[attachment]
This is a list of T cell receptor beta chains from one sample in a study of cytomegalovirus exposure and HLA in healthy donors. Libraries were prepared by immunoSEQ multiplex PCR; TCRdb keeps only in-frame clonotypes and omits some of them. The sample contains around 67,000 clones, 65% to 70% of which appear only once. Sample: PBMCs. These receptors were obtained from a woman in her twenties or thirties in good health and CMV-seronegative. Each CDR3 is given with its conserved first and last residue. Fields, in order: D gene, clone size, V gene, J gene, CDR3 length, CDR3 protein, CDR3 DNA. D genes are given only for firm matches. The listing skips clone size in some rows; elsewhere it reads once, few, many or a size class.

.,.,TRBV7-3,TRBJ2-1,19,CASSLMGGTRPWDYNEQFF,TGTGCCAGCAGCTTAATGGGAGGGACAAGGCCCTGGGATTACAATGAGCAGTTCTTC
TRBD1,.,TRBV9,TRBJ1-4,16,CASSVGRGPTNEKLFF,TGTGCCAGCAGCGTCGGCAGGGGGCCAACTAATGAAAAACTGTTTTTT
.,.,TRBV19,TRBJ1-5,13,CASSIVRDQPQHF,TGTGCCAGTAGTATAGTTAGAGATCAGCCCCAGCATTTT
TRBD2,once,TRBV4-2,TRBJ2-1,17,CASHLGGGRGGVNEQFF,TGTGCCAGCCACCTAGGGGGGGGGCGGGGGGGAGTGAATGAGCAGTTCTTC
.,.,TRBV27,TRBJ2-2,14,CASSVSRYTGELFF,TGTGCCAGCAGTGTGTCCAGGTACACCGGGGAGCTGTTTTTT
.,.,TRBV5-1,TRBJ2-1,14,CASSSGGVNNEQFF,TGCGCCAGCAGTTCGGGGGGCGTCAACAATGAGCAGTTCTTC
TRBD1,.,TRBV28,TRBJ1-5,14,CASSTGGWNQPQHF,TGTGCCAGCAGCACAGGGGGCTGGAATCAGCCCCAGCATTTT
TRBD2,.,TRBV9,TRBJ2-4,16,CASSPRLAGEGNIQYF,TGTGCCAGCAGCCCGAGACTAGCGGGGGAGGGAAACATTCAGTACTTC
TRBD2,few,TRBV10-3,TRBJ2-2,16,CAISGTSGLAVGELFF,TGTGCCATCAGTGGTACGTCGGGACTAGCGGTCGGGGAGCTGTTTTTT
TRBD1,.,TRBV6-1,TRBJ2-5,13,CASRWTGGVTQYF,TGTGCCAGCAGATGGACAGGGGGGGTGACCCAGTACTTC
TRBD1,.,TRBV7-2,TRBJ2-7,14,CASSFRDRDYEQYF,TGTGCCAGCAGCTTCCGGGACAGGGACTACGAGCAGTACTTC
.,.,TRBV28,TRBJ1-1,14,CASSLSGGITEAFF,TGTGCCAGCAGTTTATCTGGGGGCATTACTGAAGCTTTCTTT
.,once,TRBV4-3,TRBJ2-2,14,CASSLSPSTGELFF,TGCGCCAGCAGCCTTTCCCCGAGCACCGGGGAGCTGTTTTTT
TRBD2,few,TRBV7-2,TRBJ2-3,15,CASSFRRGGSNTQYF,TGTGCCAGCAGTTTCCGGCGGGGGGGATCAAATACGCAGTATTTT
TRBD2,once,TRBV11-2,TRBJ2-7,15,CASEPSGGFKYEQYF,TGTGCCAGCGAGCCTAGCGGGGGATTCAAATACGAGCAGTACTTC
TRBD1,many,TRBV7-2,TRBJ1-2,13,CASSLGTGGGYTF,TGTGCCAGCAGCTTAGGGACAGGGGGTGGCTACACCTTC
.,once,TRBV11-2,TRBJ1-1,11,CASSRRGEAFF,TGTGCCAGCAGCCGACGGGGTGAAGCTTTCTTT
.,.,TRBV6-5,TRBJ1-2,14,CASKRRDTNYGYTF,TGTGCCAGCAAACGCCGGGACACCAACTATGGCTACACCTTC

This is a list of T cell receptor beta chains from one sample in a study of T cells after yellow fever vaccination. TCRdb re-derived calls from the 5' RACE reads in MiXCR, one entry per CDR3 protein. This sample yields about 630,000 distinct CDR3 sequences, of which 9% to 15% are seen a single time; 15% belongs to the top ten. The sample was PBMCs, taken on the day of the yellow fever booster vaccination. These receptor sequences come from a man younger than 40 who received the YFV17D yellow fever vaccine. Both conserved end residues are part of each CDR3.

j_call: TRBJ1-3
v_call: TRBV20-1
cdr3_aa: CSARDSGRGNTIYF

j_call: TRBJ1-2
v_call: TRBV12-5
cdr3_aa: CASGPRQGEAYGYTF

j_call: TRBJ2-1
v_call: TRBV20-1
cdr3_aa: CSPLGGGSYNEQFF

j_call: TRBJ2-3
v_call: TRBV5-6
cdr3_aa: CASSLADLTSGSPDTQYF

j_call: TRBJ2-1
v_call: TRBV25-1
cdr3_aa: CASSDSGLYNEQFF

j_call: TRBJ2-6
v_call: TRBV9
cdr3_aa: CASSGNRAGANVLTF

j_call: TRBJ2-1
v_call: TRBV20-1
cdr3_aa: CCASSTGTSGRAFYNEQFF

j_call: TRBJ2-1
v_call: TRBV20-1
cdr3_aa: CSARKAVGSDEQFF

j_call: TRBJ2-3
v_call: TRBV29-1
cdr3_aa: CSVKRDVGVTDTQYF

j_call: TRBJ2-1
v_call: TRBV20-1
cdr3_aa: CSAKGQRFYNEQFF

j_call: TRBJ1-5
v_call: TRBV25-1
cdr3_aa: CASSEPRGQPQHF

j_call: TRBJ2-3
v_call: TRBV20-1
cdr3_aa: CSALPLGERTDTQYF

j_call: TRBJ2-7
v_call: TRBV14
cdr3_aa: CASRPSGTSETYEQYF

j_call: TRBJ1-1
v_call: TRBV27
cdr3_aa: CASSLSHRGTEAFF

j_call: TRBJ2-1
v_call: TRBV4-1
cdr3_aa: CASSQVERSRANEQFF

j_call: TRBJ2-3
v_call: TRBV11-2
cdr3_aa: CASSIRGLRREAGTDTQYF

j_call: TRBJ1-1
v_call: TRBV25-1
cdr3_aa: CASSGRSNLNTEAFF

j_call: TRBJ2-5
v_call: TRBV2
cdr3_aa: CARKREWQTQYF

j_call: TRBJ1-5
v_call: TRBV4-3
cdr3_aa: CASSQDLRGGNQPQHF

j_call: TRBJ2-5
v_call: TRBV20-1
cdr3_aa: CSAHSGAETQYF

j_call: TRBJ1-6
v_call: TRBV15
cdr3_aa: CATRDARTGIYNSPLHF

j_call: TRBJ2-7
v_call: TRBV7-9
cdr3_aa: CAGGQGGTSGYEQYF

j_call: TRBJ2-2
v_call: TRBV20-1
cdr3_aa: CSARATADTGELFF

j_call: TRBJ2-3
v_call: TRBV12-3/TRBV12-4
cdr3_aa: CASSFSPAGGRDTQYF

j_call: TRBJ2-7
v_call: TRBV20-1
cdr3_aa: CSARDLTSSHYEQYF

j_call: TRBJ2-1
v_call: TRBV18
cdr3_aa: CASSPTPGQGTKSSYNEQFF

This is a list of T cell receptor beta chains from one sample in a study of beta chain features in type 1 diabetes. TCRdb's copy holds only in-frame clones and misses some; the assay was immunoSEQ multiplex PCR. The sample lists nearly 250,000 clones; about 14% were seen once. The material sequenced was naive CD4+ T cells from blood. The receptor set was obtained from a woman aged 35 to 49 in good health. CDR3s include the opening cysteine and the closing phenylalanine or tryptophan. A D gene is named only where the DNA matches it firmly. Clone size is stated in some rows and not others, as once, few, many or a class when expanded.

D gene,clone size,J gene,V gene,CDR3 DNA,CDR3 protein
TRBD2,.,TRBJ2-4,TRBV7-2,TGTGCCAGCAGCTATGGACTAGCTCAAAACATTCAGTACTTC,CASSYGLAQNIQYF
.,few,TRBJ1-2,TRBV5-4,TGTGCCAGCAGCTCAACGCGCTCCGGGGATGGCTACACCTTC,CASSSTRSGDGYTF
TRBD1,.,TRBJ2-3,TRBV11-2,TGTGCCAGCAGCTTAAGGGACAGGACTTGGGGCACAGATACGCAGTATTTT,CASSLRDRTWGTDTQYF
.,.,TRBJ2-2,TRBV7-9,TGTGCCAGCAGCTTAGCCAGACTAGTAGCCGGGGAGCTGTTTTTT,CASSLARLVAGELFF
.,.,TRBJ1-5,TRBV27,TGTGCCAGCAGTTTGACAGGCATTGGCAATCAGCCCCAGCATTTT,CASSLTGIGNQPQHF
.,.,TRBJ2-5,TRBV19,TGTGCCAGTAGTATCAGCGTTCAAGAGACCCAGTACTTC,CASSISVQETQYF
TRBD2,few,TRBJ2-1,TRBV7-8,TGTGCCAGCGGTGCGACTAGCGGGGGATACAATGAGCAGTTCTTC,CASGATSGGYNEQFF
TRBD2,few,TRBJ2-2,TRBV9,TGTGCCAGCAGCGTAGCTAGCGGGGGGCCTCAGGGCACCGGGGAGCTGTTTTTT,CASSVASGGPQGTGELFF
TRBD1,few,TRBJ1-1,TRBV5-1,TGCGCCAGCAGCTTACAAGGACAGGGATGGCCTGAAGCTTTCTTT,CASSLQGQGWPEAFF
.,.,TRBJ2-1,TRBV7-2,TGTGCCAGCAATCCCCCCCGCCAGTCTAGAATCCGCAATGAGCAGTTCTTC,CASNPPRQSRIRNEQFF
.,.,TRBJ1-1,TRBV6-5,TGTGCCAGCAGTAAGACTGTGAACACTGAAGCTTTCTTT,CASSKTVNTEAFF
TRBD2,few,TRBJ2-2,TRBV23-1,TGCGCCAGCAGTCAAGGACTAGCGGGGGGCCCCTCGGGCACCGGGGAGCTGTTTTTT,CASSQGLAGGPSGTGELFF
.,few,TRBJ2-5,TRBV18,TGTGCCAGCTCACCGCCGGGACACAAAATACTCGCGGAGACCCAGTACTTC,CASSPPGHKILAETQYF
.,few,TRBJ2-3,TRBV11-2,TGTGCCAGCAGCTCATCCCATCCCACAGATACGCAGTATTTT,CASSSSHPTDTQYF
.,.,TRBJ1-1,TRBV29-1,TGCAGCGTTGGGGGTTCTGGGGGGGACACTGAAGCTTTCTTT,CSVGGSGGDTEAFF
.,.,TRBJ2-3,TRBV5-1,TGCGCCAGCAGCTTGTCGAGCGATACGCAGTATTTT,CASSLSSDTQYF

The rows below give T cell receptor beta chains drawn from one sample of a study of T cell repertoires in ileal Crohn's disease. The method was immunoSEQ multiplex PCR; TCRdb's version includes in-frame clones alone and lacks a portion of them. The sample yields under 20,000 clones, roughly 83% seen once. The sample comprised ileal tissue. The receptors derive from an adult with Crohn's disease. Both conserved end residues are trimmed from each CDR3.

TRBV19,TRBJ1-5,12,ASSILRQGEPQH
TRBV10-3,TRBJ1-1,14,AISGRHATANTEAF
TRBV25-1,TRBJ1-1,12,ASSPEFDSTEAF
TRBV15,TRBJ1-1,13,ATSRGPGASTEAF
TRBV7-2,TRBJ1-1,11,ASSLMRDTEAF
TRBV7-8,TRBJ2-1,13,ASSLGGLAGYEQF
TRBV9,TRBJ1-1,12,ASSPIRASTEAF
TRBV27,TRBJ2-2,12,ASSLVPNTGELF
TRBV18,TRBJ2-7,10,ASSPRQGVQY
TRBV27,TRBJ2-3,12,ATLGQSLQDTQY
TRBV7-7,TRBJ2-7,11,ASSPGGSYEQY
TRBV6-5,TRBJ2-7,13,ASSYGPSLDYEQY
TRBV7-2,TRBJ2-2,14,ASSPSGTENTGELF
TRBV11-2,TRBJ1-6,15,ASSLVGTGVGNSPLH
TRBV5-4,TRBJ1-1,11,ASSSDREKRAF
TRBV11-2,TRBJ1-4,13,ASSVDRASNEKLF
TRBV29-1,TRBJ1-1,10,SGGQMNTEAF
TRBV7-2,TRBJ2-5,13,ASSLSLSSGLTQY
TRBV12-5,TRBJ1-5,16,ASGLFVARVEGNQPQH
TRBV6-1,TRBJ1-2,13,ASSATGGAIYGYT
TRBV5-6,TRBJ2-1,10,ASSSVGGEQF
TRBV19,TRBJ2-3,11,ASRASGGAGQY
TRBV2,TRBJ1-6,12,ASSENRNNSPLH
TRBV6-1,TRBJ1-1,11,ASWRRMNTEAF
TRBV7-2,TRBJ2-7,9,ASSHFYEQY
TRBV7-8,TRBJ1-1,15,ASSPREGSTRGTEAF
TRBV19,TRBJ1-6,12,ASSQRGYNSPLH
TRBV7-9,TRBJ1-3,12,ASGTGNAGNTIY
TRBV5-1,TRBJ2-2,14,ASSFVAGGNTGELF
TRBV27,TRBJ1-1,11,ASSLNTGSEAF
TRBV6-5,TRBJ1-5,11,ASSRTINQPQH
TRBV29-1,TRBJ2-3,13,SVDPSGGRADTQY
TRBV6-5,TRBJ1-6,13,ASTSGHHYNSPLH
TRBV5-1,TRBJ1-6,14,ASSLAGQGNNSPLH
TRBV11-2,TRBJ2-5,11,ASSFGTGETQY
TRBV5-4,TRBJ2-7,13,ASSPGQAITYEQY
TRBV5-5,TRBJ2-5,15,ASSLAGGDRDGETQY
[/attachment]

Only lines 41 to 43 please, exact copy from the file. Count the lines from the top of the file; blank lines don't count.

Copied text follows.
cdr3_aa: CCASSTGTSGRAFYNEQFF

j_call: TRBJ2-1
v_call: TRBV20-1